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I abhor the pinkification of our culture.

 

I have nothing against the color pink (for a brief time in my childhood, after wearing a princess-like peach bridesmaid dress at my aunt’s wedding, peach was actually my favorite color), but I do have a deep dislike of the culture of cancer that has grabbed pink ribbons (or pink cookware, clothes, and even garbage barrels) to raise awareness *cough* money *cough* for foundations that make a big deal out of breast cancer.

 

I don’t want to downplay breast cancer.  According to The American Cancer Society, breast cancer is the most common cancer among American Women after skin cancer.  It is estimated that around 40,000 women will die from breast cancer this year.  But breast cancer awareness is also a BIG money maker- turning over many million dollars per year.

 

I’ve yet to see this movie, but the trailer raises some interesting points.

 

 

All the pinkification and fanfare would be tolerable if the breast cancer awareness campaigning, and most importantly the mammography that it promotes, reduced the toll of breast cancer, but the reality, according to a November 2012 New England Journal of Medicine article [1], is not such a pretty picture.

 

Let’s cover some of the basics…

 

To be an effective screening tool, a modality must detect life-threatening disease at an early treatable stage.  It follows that an effective screening tool then decreases the prevalence of late stage disease.

 

While screening mammograms have certainly led to an increased detection of breast lesions (it has effectively doubled the rate of diagnosis), the reality is that this increase in detection has not led to a significant decrease in advanced disease.  [The NEJM abstract is here, and certainly worth a read]. Furthermore, it appears that increased detection has had, at best, only a small effect on the rate of death from breast cancer.

 

What the NEJM of article doesn’t cover is the psychological toll that the pinkification of our culture has had.  Women feel like they are failing themselves if they don’t start getting annual mammograms at the age of 40.  Teenage girls are being brought up to believe that their breasts are two pre-cancerous lesions… ticking time bombs.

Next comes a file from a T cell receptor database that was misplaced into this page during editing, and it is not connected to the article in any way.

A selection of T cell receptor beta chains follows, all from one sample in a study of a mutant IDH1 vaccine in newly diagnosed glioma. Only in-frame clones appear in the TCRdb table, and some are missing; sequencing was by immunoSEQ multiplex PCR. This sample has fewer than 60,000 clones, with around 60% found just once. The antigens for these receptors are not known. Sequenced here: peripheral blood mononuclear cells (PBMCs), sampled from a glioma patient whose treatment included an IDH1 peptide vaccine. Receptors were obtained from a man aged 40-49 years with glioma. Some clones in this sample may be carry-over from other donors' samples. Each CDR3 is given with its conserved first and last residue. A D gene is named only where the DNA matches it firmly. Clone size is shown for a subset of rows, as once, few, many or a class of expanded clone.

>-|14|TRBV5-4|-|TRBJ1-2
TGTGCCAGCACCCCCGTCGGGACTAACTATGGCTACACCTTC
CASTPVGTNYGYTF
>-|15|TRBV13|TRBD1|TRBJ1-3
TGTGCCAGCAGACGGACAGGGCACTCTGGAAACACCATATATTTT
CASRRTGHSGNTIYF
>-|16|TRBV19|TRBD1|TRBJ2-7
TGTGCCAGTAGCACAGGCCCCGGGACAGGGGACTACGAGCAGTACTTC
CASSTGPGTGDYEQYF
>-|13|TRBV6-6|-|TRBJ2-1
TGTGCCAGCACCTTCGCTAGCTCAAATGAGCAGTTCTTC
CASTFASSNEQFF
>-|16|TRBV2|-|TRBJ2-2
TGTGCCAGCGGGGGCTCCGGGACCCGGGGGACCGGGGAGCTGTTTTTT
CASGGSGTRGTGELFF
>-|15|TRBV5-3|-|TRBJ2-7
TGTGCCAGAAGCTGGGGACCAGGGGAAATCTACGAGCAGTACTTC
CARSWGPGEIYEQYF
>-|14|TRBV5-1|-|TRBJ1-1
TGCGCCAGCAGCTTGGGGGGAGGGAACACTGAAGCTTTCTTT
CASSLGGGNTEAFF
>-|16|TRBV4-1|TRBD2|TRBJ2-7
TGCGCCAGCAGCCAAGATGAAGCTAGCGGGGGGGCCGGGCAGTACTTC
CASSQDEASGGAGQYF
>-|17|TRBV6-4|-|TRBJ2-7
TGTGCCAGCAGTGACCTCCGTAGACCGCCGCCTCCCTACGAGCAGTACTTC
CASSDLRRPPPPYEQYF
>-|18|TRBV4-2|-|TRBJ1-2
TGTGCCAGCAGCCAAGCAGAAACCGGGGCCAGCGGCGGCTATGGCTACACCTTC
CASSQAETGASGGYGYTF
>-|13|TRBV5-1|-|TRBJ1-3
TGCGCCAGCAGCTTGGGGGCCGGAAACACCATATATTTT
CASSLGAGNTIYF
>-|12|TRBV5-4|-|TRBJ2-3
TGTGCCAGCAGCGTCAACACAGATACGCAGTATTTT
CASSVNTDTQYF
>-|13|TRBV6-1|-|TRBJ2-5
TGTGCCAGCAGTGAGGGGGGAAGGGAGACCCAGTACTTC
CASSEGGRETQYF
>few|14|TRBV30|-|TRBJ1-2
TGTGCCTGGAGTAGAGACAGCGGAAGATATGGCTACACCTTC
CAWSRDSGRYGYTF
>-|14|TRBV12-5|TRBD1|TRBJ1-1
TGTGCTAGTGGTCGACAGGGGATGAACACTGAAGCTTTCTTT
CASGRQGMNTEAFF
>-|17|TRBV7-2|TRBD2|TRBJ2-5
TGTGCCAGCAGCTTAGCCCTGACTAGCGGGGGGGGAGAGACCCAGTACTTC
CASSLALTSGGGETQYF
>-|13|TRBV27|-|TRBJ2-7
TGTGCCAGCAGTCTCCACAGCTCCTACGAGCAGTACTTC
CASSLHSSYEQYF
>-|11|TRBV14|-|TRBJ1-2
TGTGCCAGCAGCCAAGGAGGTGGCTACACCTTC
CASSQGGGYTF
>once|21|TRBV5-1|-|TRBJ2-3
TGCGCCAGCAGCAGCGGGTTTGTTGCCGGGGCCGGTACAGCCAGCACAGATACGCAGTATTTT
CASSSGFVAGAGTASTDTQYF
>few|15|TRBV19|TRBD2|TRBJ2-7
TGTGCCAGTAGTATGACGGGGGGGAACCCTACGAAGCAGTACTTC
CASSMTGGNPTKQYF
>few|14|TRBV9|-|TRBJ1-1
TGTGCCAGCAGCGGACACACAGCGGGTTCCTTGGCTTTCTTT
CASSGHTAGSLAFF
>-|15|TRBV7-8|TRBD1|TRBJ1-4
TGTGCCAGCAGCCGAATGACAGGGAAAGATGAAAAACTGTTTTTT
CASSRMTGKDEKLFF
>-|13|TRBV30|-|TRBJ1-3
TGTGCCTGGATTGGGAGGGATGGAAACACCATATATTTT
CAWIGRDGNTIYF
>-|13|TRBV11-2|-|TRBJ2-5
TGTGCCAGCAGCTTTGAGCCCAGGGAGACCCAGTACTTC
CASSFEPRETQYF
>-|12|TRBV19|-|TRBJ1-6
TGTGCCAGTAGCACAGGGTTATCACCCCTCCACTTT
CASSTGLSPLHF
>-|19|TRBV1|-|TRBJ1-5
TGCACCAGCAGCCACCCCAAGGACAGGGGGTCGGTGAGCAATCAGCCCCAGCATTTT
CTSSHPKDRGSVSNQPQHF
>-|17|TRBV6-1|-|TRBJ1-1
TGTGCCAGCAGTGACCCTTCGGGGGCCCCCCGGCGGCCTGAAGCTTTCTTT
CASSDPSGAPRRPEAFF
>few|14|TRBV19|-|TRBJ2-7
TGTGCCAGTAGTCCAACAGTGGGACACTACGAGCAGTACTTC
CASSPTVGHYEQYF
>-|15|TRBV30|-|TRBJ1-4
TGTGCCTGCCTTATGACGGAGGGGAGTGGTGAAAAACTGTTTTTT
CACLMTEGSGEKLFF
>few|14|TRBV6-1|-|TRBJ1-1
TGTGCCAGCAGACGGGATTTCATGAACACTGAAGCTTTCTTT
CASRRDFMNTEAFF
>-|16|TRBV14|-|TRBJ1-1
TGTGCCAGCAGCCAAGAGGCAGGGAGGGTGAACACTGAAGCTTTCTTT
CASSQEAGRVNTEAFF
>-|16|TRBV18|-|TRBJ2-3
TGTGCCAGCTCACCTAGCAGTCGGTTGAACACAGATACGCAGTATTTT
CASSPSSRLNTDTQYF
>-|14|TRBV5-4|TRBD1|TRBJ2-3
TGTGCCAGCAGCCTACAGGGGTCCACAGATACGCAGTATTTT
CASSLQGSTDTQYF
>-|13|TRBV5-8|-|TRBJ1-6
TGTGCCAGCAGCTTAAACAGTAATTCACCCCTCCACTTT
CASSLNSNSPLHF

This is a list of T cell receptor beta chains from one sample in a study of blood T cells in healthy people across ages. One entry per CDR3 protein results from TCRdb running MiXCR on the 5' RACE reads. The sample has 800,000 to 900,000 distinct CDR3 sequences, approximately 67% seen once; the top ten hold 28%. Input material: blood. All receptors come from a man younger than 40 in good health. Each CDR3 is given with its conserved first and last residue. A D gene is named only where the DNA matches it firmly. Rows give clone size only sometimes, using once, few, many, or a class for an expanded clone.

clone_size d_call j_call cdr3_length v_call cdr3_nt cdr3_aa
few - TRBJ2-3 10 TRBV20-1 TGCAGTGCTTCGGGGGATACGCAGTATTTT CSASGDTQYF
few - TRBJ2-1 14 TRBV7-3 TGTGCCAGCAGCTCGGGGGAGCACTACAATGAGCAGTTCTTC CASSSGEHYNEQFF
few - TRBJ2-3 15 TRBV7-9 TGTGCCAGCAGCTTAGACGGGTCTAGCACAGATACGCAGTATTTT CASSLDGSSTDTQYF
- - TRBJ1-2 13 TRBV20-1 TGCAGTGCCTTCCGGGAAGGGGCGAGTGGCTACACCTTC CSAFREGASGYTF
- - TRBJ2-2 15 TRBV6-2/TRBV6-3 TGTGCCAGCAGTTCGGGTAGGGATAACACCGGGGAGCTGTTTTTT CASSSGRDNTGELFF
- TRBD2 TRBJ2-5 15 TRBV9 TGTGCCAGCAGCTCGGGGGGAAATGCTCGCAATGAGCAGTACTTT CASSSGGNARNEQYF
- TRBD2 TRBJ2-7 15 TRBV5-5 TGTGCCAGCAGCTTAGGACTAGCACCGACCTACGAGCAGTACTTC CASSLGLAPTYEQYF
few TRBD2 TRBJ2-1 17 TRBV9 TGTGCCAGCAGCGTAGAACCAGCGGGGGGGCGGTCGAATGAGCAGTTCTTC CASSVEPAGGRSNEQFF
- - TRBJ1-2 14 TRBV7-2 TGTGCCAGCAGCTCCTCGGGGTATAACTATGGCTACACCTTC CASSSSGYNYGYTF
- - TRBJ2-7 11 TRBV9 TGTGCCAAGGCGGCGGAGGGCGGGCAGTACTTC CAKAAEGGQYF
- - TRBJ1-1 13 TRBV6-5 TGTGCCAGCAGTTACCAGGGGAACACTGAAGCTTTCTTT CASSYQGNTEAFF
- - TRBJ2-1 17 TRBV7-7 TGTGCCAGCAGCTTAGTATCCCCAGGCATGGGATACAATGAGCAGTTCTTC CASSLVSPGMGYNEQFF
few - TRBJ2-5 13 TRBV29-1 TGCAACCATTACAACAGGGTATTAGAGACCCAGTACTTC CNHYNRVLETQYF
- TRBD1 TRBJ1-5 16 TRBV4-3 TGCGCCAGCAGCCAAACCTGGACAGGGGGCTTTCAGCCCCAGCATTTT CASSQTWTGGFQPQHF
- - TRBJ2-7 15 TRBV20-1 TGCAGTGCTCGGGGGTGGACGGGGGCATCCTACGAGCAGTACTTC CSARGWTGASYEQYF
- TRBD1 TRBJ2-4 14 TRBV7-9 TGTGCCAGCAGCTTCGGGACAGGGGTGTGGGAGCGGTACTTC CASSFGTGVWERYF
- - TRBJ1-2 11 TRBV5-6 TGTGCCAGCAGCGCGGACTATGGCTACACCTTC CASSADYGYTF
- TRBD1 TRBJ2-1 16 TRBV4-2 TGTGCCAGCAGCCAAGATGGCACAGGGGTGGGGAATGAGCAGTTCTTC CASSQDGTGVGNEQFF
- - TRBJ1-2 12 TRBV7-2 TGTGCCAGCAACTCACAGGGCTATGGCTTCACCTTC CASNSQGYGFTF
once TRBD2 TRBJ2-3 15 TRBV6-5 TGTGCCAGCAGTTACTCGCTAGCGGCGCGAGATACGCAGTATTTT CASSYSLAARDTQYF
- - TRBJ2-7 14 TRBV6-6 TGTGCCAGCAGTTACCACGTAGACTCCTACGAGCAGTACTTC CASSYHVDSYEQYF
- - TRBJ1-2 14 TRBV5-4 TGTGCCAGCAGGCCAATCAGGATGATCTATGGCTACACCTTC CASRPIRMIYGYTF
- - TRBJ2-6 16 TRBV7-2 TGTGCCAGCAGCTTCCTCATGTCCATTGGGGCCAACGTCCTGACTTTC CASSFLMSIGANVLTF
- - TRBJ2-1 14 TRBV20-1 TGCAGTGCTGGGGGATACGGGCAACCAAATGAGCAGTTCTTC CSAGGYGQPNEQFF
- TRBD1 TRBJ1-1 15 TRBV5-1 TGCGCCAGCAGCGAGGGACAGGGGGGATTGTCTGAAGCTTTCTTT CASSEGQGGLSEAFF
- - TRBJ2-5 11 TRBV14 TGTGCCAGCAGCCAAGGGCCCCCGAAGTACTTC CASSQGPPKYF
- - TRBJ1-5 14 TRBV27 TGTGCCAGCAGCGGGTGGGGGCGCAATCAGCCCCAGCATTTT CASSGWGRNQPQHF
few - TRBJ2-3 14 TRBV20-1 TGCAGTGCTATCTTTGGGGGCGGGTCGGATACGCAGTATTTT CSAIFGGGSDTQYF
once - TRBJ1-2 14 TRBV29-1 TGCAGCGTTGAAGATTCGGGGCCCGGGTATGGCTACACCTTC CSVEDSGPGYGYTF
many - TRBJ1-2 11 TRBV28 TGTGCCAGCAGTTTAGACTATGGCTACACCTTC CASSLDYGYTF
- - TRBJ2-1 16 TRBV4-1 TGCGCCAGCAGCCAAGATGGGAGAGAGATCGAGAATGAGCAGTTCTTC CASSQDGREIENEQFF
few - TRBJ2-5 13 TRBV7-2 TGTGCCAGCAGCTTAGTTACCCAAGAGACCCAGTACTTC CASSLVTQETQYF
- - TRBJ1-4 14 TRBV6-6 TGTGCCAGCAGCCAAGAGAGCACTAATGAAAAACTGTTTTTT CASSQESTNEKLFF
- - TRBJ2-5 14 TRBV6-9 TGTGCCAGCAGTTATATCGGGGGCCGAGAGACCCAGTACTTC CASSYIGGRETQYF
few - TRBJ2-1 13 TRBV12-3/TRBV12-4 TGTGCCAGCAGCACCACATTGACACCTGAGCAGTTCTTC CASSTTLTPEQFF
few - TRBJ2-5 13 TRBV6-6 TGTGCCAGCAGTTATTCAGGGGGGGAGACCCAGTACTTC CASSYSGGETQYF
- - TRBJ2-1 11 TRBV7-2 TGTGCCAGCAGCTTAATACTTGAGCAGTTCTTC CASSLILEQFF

Yes- breast cancer kills, but there are also plenty of breast lesions that women have that they would live and die with, not from, if it weren’t for aggressive screening recommendations.  I’m not a psychiatrist (and I’m not going to be), but I do wonder what the increased diagnosis (and then “survival”) of otherwise slow-growing and relatively benign cancers does to the psyche – the survivor effect.  These factors raise a number of concerns, without even bringing up any monetary issues…

 

Apparently the prostate cancer ribbon is blue, but men (and our culture) seem to have avoided a tidal wave of “bluification”.  Perhaps, as the gender that tends to utilize the healthcare system less, [2], men have been seen as a less lucrative target. Nonetheless, prostate cancer has fallen victim to some of the same pitfalls (abuses?) as breast cancer.

 

Prostate cancer is the most common non-skin malignancy and the second leading cause of cancer death in men. Prostate specific antigen [PSA] is a protein that can be detected in the blood, and until fairly recently it had been recommended that men undergo regular PSA testing as a screening for prostate malignancy.

 

The problem with PSA testing however, much like mammography, is that it catches many lesions that a man would die with, not from.  As with mammography, increased detection leads to increased treatment, increased surgery, increased patient stress, and increased financial burden for the patient and the system. And for what?

 

Many of the lesions that PSA screening catches do not negatively impact the life expectancy of the patient.  In fact, a paper published yesterday in the Annals of Internal Medicine [3] shows the opposite- that treating these lesions (instead of observing them), actually leads to a decrease in quality-adjusted life expectancy (and increased medical costs).

 

What does this all mean?  Should we give up on screening tests for the two big sex-specific cancers?